Click to enlarge image of 17th c. sanbenitos (Tui, Spain Cathedral "museum").
"a convicted heretic could be sentenced to wear this garment
shame [sanbenito] for periods ranging from one year to life."
One of the most common sanctions that all convicted heretics commonly received remained the enforced use of a garment of shame, called a sanbenito. Sanbenitos consisted of a type of rough linen cloth tunic or smock that could be white, yellow, or black depending
on the region and particular traditions of the regional tribunal. Depending on the gravity of the crime of the convicted heretic, the garment had different adornments on it to symbolize the heretic’s crime and penance. The most common type of adornment
consisted of a red or black Saint Andrew’s cross emblazoned on the front and back of the garment. A reconciled heretic’s garment could also hold images of flames and demons or devils to inspire terror or fear. Those convicted of strong suspicions
of heresy wore a sanbenito with a full Saint Andrew’s cross, sometimes accompanied by a high conical hat of shame made out of stiff fabric or pressed paper called a coroza.
A convicted heretic [enemy of God and murderer of eternal souls]
publicly being humiliated wearing sanbenito garment & coroza "hat".
The sanbenito was usually worn over the clothes of a convicted heretic. The garment that resembled a type of apron or tunic when worn usually came
down to the person’s knees and opened on the side. As a punitive sentence, a convicted heretic could be sentenced to wear this garment of shame for periods ranging from one year to life. Once the period of the sentence ended, the Holy Inquisition ordered
the convicted heretic’s sanbenito with the convict’s name and the particulars of his crime hung on the walls or ceilings of his local parish church. The permanent display of this garment of shame with the heretic’s family name and his accused
crime against the faith served as a perpetual reminder of his act of heresy for the entire parish.
"All the san benitos of
the condemned, living or dead, present or absent, be placed in the churches where they used to live…in order that there may be perpetual memory of the infamy of the heretics and their descendants." (Inquisition Tribunal 1561)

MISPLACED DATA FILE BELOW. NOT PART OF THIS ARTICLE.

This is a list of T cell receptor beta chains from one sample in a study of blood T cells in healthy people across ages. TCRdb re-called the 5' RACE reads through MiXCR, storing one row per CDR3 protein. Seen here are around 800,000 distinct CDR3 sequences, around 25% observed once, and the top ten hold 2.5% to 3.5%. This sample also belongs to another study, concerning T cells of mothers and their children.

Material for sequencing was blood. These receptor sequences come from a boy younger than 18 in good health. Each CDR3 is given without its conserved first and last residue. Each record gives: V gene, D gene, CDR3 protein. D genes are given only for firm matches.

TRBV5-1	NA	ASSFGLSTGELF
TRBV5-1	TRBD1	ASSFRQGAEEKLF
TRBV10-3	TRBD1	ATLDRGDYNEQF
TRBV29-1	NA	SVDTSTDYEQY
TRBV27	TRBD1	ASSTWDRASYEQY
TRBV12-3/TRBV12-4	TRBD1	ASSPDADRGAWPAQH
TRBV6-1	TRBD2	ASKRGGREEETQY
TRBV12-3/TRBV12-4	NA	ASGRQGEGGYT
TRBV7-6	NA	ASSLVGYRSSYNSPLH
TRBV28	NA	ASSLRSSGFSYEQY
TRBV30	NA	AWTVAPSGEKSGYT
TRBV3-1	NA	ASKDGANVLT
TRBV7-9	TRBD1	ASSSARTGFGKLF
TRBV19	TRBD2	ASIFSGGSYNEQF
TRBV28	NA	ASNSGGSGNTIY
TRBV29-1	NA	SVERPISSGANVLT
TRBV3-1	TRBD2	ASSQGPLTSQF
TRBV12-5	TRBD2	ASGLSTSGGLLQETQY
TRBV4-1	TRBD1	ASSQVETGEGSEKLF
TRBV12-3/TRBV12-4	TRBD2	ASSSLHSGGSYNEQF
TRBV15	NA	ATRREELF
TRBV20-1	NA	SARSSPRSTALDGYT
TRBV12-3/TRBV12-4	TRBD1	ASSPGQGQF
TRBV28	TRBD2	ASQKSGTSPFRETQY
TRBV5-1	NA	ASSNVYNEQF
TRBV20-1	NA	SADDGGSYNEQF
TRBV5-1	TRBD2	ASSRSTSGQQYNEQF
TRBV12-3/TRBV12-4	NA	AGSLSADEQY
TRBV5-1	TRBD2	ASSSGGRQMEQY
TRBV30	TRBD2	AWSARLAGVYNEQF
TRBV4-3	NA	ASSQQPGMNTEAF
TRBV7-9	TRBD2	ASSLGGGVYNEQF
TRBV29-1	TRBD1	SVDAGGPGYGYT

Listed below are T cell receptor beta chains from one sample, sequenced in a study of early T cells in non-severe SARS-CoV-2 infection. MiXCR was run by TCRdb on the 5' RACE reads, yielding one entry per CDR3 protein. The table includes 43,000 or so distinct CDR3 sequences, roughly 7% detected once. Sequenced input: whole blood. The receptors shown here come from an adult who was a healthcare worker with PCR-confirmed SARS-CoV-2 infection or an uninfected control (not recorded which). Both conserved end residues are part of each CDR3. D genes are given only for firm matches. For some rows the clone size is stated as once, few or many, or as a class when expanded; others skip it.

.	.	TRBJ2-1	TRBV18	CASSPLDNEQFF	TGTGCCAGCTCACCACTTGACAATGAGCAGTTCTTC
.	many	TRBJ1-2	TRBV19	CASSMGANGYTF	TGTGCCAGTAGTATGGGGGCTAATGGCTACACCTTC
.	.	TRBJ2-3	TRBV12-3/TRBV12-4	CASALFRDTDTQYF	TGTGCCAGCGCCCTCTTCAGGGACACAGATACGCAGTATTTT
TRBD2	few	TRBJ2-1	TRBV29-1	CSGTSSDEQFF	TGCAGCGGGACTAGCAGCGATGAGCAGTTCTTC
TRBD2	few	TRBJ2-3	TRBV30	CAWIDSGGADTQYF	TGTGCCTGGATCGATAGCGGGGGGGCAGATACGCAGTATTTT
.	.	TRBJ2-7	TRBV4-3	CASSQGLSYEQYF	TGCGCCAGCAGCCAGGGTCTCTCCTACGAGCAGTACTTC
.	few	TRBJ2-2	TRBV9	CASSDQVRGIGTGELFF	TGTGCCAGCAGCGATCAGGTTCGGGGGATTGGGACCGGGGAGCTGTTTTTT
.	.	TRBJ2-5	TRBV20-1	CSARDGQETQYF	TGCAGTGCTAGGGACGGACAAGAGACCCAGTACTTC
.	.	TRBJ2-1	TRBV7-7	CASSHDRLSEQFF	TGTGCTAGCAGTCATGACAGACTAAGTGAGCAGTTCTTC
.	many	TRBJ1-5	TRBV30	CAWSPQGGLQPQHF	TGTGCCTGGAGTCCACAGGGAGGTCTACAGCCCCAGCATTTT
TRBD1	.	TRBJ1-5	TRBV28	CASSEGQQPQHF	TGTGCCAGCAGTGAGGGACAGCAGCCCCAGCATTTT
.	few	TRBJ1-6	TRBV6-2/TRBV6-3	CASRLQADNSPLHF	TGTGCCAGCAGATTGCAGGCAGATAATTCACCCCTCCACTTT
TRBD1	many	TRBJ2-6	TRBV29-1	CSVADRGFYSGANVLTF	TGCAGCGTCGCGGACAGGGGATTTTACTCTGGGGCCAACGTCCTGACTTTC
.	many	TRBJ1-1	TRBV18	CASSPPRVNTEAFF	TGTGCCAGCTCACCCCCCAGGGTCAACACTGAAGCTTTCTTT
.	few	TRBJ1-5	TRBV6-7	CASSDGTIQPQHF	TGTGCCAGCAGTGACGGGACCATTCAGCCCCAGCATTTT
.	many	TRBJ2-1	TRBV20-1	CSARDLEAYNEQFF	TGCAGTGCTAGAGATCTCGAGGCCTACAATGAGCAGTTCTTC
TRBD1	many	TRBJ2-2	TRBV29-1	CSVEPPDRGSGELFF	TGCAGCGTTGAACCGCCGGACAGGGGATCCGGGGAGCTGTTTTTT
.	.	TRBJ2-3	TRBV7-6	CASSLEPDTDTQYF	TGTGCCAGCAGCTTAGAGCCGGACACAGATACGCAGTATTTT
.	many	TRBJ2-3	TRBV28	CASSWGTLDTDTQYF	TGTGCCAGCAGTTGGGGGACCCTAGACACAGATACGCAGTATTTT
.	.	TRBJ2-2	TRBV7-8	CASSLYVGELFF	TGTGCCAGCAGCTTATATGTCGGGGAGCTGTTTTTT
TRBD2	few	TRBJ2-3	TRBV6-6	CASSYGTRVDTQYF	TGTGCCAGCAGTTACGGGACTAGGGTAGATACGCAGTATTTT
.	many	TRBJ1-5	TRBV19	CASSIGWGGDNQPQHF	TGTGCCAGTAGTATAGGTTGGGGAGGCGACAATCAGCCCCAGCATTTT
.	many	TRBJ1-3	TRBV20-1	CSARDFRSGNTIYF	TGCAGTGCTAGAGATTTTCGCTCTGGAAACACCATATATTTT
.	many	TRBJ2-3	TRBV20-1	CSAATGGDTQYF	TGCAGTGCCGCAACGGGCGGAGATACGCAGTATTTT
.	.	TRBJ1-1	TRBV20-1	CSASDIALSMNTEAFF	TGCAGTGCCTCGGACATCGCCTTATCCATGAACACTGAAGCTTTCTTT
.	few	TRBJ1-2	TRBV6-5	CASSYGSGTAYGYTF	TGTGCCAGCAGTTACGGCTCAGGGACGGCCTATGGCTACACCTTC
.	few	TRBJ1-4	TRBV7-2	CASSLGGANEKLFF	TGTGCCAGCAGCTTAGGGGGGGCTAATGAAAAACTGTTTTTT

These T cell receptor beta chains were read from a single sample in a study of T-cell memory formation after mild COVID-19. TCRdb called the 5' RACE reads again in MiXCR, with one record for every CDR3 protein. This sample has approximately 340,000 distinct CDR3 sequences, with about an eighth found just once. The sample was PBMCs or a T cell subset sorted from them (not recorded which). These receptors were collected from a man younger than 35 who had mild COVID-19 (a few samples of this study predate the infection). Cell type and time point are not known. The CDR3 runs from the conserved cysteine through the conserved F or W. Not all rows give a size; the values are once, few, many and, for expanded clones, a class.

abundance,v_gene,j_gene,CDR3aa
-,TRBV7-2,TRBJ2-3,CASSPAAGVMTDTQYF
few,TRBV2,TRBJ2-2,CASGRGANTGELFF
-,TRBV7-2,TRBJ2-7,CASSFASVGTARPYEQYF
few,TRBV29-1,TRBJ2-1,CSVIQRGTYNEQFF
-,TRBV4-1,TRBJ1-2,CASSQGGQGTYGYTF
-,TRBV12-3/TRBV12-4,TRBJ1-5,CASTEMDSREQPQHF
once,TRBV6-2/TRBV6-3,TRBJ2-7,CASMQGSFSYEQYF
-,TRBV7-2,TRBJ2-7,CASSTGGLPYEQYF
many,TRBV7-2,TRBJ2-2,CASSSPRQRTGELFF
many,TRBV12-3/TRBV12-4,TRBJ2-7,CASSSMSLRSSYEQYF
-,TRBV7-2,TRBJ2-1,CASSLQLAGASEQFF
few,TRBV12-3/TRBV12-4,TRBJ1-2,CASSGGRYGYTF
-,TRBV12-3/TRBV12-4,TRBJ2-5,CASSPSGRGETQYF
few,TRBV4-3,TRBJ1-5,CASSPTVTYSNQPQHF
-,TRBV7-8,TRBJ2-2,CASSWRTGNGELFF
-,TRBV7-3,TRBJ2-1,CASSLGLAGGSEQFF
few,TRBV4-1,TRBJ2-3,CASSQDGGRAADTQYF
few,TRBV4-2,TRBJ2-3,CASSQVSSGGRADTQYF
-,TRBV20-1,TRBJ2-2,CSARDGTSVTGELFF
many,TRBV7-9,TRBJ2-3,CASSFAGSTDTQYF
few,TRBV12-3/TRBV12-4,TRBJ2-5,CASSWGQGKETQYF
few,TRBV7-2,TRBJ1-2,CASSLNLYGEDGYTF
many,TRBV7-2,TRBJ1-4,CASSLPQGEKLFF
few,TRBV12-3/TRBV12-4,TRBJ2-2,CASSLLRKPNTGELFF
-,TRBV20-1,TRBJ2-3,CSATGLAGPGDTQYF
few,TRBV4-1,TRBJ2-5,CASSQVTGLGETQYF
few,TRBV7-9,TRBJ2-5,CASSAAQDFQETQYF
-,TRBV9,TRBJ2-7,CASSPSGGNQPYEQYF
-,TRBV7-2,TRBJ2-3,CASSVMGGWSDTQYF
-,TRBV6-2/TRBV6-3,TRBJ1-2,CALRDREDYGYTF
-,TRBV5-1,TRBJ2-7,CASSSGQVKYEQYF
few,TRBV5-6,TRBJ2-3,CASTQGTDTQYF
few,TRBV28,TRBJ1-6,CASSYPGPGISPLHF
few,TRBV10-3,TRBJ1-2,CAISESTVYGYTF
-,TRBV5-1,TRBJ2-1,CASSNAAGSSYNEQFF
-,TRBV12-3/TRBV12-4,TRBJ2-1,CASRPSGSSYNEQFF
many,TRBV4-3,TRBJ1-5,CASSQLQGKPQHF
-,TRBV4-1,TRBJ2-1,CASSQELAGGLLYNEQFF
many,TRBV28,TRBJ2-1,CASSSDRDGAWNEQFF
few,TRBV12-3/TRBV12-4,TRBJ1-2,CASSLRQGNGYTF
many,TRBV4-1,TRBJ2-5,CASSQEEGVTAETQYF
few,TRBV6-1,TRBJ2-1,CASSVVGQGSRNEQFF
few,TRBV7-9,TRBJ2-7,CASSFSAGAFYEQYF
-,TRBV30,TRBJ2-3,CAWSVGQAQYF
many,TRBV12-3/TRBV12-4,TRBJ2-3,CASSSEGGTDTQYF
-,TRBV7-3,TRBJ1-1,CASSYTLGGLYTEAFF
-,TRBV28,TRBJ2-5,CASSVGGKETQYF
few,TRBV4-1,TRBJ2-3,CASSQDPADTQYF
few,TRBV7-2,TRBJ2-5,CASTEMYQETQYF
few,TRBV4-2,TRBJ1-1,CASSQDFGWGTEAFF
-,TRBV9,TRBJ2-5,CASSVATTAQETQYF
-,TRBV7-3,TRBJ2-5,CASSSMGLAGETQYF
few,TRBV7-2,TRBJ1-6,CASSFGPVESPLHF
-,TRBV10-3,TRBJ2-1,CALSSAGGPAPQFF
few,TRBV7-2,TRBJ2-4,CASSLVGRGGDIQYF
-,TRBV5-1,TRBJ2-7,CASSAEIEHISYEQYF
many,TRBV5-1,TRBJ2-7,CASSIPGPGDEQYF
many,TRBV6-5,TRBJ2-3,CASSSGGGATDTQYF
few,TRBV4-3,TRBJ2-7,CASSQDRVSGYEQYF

Periodically the inquisitors or their designated assistants, also
conducted visitations of the parish churches in their district with the goal of ensuring that all of these publicly displayed sanbenitos remained in place. Whenever the garments disappeared or appeared damaged, or deteriorated, the Holy Inquisition ordered
them replaced. (End)
"Above all have a horror of heresy... "
(Extract from Fr. Salvany's
book "Liberalism Is A Sin", Chp. XV, p. 97)
"Almighty God... Thou who dost bestow, preserve, and reward the virtues...
confirm me in the firm foundation of faith" (Prayer of St. Thomas Aquinas)
Philip II Established Holy Inquisition in New World
Examples of Punishable Crimes by Inquisition in "USA"
"Catechism On Modernism According To The Encyclical 'Pascendi Dominici Gregis' Of His Holiness Pius X" (From
the French of Fr. Jean Baptiste Lemius, Oblate of Mary Immaculate, Authorized Translation by Fr. John Fitzpatrick, 1908)
Mortal Sin: "communion" from Papal Mandate Law Violators
"Rather ought every one submit to death, than to receive
the sacrament of communion from a hand of a heretic."
(Pope St. Gregory the Great, Church Father and Doctor)
Blessed be St. Peter, Prince of the Apostles!
The Papal Restoration Staff
In Today's Catholic World (TCWBLOG.com) carries the approbation in writing of
the Holy See in exile. It faithfully adheres to the rules for Catholic Journals mandated by Leo XIII in the Apostolic Constitution Officiorum ac Munerum, January 25, 1897 - so heavily re-stressed by Pius X in Pascendi Dominici Gregis,
September 8, 1907.